For many years Harryhausen's mentor Willis O'Brien had tried to make a film based on his treatment of The Valley of Mist, eventually partly-succeeding in the form of 1956's inferior The Beast of Hollow Mountain. In 1969 Harryhausen and Schneer released their own version of the same story as a tribute to O'Brien, The Valley of Gwangi. A variation on The Lost World, it concerns a team of rodeo riders who discover a hidden valley in Mexico populated by dinosaurs. They capture an allosaurus and bring it back to civilisation - it inevitably escapes. While the story was far from original the film contains some of Harryhausen's most striking sequences, particularly the roping of an animated dinosaur by a team of flesh-and-blood stuntmen.
The Sinbad Trilogy
For many people, though, it is Harryhausen's mythological films which are among his best work. The first of these was The 7th Voyage of Sinbad (1959), featuring dragons, two-headed rocs, cyclops, and a fighting skeleton - a motif Harryhausen would return to later. The film was successful and 15 years later Harryhausen returned to the milieu with The Golden Voyage of Sinbad (1974). It fulfilled another of Harryhausen's ambitions and allowed him to animate a centaur. But the film's finest creation was a six-armed, dancing, sword-fighting statue. It was another successful film and three years later the sequel Sinbad and the Eye of the Tiger appeared. The plot was a retread of the first two films and while the animation was not without some spectacular moments it lacked some of the verve of its predecessors.
The Greek Films
For many people, Jason and the Argonauts (1963) is Ray Harryhausen's finest film. While the script takes the usual liberties with the source material, usually to suit Harryhausen's own preferences, the animation sequences are classics - the bronze giant Talos, the startling seven-headed hydra, and the battle with no less than seven animated skeletons being the best known. On its intial release it became confused with the glut of Italian-produced sword-and-sandal movies then being made and so flopped at the box office, only to be rehabilitated by matinée re-releases and regular appearances on television.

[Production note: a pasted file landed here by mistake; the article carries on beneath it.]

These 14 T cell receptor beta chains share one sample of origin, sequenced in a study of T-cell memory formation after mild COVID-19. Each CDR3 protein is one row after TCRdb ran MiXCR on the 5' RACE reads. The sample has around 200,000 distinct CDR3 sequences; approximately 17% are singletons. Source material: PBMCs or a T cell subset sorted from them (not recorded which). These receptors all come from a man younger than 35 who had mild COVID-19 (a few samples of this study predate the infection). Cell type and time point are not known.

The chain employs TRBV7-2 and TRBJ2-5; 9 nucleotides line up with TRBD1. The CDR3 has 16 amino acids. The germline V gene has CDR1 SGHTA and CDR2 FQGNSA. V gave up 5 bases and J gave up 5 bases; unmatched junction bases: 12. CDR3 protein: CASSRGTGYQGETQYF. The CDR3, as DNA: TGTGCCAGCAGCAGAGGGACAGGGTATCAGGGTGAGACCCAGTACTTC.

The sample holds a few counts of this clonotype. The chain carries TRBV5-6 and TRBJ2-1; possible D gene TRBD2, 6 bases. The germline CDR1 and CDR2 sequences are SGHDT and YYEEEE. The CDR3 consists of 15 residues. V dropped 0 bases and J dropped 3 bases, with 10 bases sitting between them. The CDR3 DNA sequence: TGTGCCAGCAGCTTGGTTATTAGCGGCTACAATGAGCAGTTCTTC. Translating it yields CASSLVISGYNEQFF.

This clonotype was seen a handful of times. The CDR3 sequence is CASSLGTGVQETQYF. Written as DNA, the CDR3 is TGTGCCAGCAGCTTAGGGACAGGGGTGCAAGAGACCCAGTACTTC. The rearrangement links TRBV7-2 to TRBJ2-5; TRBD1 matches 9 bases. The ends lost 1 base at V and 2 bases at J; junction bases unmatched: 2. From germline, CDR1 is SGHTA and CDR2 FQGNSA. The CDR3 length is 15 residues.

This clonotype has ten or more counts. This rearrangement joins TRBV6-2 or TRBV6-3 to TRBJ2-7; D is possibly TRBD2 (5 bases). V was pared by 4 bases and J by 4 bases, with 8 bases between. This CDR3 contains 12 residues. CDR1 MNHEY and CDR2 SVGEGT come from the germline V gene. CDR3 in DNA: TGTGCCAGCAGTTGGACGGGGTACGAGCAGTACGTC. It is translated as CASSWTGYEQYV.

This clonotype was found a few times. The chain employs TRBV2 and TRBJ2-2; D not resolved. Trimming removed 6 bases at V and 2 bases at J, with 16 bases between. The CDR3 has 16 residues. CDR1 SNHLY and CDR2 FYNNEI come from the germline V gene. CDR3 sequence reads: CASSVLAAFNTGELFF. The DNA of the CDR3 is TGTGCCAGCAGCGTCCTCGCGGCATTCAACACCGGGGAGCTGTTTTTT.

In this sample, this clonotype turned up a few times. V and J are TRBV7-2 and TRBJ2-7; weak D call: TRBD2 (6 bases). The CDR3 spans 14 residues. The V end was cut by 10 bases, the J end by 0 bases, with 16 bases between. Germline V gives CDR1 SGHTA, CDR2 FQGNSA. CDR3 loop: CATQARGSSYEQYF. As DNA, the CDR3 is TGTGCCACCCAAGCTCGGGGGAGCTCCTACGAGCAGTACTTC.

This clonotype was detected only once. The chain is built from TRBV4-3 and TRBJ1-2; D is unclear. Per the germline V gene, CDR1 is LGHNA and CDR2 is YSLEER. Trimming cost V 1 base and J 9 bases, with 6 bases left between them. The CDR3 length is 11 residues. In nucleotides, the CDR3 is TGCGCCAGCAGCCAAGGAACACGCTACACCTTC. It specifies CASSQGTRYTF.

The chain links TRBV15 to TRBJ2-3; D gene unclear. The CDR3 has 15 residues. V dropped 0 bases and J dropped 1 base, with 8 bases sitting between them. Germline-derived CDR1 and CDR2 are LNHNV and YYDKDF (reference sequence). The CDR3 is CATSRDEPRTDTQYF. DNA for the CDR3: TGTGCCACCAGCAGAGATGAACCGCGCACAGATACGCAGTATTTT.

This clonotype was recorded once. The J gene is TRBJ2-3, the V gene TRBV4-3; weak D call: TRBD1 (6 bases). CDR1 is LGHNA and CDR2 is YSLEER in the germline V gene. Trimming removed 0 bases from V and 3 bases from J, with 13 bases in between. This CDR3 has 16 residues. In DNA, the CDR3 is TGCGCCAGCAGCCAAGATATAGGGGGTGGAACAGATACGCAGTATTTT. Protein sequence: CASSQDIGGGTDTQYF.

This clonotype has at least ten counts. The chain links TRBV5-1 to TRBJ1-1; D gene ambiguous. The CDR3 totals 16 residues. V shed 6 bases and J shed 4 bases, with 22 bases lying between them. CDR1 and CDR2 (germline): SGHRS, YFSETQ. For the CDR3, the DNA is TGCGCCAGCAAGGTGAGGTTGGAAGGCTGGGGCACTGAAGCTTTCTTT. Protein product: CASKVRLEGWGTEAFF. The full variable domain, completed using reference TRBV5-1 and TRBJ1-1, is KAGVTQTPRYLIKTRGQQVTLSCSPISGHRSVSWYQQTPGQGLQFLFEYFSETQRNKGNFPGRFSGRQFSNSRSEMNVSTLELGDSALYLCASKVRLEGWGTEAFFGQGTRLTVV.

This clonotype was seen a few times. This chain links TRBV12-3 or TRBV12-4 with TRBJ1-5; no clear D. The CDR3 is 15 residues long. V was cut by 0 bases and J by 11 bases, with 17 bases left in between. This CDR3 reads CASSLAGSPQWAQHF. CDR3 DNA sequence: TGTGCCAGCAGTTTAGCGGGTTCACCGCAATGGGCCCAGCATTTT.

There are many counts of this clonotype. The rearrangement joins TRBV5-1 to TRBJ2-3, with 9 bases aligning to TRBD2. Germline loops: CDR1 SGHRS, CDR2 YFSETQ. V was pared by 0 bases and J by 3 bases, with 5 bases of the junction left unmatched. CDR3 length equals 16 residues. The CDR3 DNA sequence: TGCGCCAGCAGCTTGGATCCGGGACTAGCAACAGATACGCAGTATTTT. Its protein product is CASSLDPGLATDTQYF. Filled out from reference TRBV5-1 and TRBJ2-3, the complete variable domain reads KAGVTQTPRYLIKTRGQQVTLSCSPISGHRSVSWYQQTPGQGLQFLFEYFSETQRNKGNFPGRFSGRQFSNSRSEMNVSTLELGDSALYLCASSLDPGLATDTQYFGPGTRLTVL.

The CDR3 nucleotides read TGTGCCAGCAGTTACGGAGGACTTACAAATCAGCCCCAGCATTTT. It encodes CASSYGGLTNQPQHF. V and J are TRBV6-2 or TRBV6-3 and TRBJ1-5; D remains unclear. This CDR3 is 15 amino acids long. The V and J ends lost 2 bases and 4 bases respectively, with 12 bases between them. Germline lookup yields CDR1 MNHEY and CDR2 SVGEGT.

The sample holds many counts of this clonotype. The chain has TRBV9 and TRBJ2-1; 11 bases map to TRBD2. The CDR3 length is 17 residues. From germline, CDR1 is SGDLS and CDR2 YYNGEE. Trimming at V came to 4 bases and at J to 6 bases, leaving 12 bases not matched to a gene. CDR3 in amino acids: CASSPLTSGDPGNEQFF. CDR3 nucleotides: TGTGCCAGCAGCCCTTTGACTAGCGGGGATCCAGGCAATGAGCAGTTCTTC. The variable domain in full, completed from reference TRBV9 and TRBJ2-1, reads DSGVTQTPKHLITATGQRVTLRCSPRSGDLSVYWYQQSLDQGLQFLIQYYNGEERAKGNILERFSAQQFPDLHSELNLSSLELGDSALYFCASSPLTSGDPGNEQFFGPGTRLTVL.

Even so, it wasn't until 1981 that Harryhausen made another Greek film. By this time Star Wars had revolutionised cinema and fantasy was popular again. For Clash of the Titans the producers were able to assemble a cast including Laurence Olivier, but once again the special effects dominate the film. While the Medusa is one of Harryhausen's finest creations, there are many disappointing effects and the film is not one of his best.
Retirement and After
Harryhausen retired after Clash of the Titans. He was 61 and beginning to grow weary of spending months at a time locked in darkened rooms while the rest of the crew made three more films. He was also a little disillusioned with the way the industry had changed. Even on television, stop-motion wasn't as popular as it once was.
His films have inspired a generation of young film-makers, and he has even made cameo appearances in two of them, both by John Landis - Spies Like Us (1985) and Beverly Hills Cop III (1994). When Mighty Joe Young was remade in 1998, Harryhausen naturally made a cameo appearance. Though stop-motion has been made obsolete by advances in computer technology, Ray Harryhausen and his films still command affection and respect, and will no doubt work their magic for generations to come.
Ray Harryhausen died in London on 7 May, 2013, at the age of 92.